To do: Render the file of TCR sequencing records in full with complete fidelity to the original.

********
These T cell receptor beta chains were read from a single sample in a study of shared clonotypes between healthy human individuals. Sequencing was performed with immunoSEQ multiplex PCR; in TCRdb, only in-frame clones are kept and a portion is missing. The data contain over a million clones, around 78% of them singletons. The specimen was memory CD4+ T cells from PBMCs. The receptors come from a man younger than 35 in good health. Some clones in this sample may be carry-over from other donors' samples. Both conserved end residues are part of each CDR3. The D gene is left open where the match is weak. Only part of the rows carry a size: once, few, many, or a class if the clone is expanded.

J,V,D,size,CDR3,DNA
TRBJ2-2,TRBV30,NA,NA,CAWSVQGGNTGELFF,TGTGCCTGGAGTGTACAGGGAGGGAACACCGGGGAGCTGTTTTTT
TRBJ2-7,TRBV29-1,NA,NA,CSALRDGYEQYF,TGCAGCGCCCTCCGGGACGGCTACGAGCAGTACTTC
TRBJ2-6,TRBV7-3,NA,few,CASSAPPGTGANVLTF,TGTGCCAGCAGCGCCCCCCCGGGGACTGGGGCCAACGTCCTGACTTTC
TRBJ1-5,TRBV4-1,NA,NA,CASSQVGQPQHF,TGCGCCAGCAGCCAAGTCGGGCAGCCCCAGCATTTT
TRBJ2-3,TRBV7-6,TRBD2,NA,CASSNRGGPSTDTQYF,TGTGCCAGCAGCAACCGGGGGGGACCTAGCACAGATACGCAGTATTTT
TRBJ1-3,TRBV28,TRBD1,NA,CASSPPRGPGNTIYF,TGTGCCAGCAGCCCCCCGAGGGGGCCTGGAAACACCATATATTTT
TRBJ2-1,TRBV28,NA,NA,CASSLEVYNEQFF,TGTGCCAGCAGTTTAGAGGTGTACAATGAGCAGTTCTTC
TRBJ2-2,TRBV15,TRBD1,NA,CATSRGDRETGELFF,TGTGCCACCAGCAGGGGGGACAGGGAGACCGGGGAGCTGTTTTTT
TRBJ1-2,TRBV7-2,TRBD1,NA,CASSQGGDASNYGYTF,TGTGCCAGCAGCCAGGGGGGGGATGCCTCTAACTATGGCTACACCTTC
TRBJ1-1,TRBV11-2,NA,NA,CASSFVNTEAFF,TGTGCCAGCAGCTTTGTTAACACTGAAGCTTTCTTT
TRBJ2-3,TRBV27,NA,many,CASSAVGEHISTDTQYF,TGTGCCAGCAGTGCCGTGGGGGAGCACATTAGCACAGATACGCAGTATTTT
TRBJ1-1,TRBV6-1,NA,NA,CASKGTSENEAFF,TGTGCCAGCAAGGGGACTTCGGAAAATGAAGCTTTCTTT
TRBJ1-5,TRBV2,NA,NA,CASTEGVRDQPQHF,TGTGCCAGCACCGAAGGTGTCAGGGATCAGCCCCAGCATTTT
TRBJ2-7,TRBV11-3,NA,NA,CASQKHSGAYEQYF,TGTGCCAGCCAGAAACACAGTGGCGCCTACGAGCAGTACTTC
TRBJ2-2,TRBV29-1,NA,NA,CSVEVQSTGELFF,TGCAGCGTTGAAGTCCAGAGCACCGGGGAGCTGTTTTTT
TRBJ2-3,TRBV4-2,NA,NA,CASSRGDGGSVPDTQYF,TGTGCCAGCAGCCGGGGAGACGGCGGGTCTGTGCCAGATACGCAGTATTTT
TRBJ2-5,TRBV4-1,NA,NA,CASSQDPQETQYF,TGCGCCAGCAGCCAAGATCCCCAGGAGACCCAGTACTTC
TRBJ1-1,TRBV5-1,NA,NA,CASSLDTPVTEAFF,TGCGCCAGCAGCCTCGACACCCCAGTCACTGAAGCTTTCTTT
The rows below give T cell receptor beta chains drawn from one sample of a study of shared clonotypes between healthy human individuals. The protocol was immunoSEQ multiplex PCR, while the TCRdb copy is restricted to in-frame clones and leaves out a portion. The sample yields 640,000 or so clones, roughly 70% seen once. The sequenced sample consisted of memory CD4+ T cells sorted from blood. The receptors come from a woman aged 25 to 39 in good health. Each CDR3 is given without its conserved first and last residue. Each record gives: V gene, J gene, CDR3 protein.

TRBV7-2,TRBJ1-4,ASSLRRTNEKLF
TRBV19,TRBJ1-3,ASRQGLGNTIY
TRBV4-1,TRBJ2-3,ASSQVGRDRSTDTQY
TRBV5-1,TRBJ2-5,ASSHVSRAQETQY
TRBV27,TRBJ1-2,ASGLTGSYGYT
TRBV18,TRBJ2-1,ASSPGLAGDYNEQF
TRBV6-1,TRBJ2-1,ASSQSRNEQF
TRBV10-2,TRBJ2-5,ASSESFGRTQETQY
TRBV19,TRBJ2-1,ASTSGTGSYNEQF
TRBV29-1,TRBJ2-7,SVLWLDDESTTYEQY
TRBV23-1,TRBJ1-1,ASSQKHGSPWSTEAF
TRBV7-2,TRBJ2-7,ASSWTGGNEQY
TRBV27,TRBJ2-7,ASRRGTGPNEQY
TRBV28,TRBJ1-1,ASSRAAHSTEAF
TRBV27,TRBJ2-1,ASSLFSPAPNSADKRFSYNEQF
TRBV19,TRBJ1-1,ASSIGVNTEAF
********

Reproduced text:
These T cell receptor beta chains were read from a single sample in a study of shared clonotypes between healthy human individuals. Sequencing was performed with immunoSEQ multiplex PCR; in TCRdb, only in-frame clones are kept and a portion is missing. The data contain over a million clones, around 78% of them singletons. The specimen was memory CD4+ T cells from PBMCs. The receptors come from a man younger than 35 in good health. Some clones in this sample may be carry-over from other donors' samples. Both conserved end residues are part of each CDR3. The D gene is left open where the match is weak. Only part of the rows carry a size: once, few, many, or a class if the clone is expanded.

J,V,D,size,CDR3,DNA
TRBJ2-2,TRBV30,NA,NA,CAWSVQGGNTGELFF,TGTGCCTGGAGTGTACAGGGAGGGAACACCGGGGAGCTGTTTTTT
TRBJ2-7,TRBV29-1,NA,NA,CSALRDGYEQYF,TGCAGCGCCCTCCGGGACGGCTACGAGCAGTACTTC
TRBJ2-6,TRBV7-3,NA,few,CASSAPPGTGANVLTF,TGTGCCAGCAGCGCCCCCCCGGGGACTGGGGCCAACGTCCTGACTTTC
TRBJ1-5,TRBV4-1,NA,NA,CASSQVGQPQHF,TGCGCCAGCAGCCAAGTCGGGCAGCCCCAGCATTTT
TRBJ2-3,TRBV7-6,TRBD2,NA,CASSNRGGPSTDTQYF,TGTGCCAGCAGCAACCGGGGGGGACCTAGCACAGATACGCAGTATTTT
TRBJ1-3,TRBV28,TRBD1,NA,CASSPPRGPGNTIYF,TGTGCCAGCAGCCCCCCGAGGGGGCCTGGAAACACCATATATTTT
TRBJ2-1,TRBV28,NA,NA,CASSLEVYNEQFF,TGTGCCAGCAGTTTAGAGGTGTACAATGAGCAGTTCTTC
TRBJ2-2,TRBV15,TRBD1,NA,CATSRGDRETGELFF,TGTGCCACCAGCAGGGGGGACAGGGAGACCGGGGAGCTGTTTTTT
TRBJ1-2,TRBV7-2,TRBD1,NA,CASSQGGDASNYGYTF,TGTGCCAGCAGCCAGGGGGGGGATGCCTCTAACTATGGCTACACCTTC
TRBJ1-1,TRBV11-2,NA,NA,CASSFVNTEAFF,TGTGCCAGCAGCTTTGTTAACACTGAAGCTTTCTTT
TRBJ2-3,TRBV27,NA,many,CASSAVGEHISTDTQYF,TGTGCCAGCAGTGCCGTGGGGGAGCACATTAGCACAGATACGCAGTATTTT
TRBJ1-1,TRBV6-1,NA,NA,CASKGTSENEAFF,TGTGCCAGCAAGGGGACTTCGGAAAATGAAGCTTTCTTT
TRBJ1-5,TRBV2,NA,NA,CASTEGVRDQPQHF,TGTGCCAGCACCGAAGGTGTCAGGGATCAGCCCCAGCATTTT
TRBJ2-7,TRBV11-3,NA,NA,CASQKHSGAYEQYF,TGTGCCAGCCAGAAACACAGTGGCGCCTACGAGCAGTACTTC
TRBJ2-2,TRBV29-1,NA,NA,CSVEVQSTGELFF,TGCAGCGTTGAAGTCCAGAGCACCGGGGAGCTGTTTTTT
TRBJ2-3,TRBV4-2,NA,NA,CASSRGDGGSVPDTQYF,TGTGCCAGCAGCCGGGGAGACGGCGGGTCTGTGCCAGATACGCAGTATTTT
TRBJ2-5,TRBV4-1,NA,NA,CASSQDPQETQYF,TGCGCCAGCAGCCAAGATCCCCAGGAGACCCAGTACTTC
TRBJ1-1,TRBV5-1,NA,NA,CASSLDTPVTEAFF,TGCGCCAGCAGCCTCGACACCCCAGTCACTGAAGCTTTCTTT
The rows below give T cell receptor beta chains drawn from one sample of a study of shared clonotypes between healthy human individuals. The protocol was immunoSEQ multiplex PCR, while the TCRdb copy is restricted to in-frame clones and leaves out a portion. The sample yields 640,000 or so clones, roughly 70% seen once. The sequenced sample consisted of memory CD4+ T cells sorted from blood. The receptors come from a woman aged 25 to 39 in good health. Each CDR3 is given without its conserved first and last residue. Each record gives: V gene, J gene, CDR3 protein.

TRBV7-2,TRBJ1-4,ASSLRRTNEKLF
TRBV19,TRBJ1-3,ASRQGLGNTIY
TRBV4-1,TRBJ2-3,ASSQVGRDRSTDTQY
TRBV5-1,TRBJ2-5,ASSHVSRAQETQY
TRBV27,TRBJ1-2,ASGLTGSYGYT
TRBV18,TRBJ2-1,ASSPGLAGDYNEQF
TRBV6-1,TRBJ2-1,ASSQSRNEQF
TRBV10-2,TRBJ2-5,ASSESFGRTQETQY
TRBV19,TRBJ2-1,ASTSGTGSYNEQF
TRBV29-1,TRBJ2-7,SVLWLDDESTTYEQY
TRBV23-1,TRBJ1-1,ASSQKHGSPWSTEAF
TRBV7-2,TRBJ2-7,ASSWTGGNEQY
TRBV27,TRBJ2-7,ASRRGTGPNEQY
TRBV28,TRBJ1-1,ASSRAAHSTEAF
TRBV27,TRBJ2-1,ASSLFSPAPNSADKRFSYNEQF
TRBV19,TRBJ1-1,ASSIGVNTEAF